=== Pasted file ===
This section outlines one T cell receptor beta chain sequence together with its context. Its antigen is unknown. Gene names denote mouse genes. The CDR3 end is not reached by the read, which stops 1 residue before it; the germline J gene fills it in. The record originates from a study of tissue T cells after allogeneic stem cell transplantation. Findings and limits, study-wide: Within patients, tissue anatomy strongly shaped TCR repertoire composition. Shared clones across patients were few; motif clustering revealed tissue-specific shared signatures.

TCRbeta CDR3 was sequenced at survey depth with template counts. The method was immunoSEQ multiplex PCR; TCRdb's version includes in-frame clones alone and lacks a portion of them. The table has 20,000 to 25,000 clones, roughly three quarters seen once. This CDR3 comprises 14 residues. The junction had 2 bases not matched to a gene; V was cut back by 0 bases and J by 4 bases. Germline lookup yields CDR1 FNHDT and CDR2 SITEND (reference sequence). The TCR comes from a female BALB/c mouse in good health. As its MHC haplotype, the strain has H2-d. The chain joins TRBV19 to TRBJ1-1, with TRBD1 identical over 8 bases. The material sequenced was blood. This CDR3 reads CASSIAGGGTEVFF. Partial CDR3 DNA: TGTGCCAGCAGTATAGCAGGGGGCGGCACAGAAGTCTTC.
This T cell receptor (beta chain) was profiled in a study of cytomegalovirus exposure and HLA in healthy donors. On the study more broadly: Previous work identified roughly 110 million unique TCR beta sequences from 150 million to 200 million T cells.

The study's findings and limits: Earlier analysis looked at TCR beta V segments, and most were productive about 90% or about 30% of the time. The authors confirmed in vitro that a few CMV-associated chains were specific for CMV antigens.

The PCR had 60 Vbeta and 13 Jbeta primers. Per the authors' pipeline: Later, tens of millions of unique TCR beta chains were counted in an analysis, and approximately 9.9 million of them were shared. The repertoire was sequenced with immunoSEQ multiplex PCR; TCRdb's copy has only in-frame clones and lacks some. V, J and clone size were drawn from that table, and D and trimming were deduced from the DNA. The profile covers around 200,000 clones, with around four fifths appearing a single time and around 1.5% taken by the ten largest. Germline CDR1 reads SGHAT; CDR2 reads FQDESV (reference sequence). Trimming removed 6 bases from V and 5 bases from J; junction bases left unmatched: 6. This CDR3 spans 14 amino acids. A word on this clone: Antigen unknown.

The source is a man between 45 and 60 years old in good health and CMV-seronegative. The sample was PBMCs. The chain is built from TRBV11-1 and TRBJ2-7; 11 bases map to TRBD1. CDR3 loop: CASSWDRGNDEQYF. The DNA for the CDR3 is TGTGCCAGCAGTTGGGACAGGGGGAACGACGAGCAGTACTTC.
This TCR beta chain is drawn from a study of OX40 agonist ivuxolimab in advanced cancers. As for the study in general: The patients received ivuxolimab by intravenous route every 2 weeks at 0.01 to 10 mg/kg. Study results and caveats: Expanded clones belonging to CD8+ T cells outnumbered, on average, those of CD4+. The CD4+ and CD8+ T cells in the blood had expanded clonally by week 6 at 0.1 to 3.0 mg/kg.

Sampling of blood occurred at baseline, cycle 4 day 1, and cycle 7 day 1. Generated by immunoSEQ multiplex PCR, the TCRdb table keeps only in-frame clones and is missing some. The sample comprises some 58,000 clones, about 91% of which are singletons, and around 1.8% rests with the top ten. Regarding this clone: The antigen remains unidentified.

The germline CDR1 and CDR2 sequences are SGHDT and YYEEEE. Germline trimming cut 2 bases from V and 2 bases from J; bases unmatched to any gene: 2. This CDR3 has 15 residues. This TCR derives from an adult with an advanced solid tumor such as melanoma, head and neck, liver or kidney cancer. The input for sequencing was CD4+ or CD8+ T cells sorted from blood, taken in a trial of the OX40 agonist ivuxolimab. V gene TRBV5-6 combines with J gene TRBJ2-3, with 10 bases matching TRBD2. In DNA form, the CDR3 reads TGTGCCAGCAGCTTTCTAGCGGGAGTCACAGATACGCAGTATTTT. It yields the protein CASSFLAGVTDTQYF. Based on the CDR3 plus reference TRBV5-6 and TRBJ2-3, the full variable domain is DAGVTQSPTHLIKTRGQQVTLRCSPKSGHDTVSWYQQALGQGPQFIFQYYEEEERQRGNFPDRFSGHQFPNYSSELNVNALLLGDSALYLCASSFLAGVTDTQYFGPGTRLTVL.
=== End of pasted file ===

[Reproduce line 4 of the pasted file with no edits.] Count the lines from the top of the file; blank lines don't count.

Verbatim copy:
The study's findings and limits: Earlier analysis looked at TCR beta V segments, and most were productive about 90% or about 30% of the time. The authors confirmed in vitro that a few CMV-associated chains were specific for CMV antigens.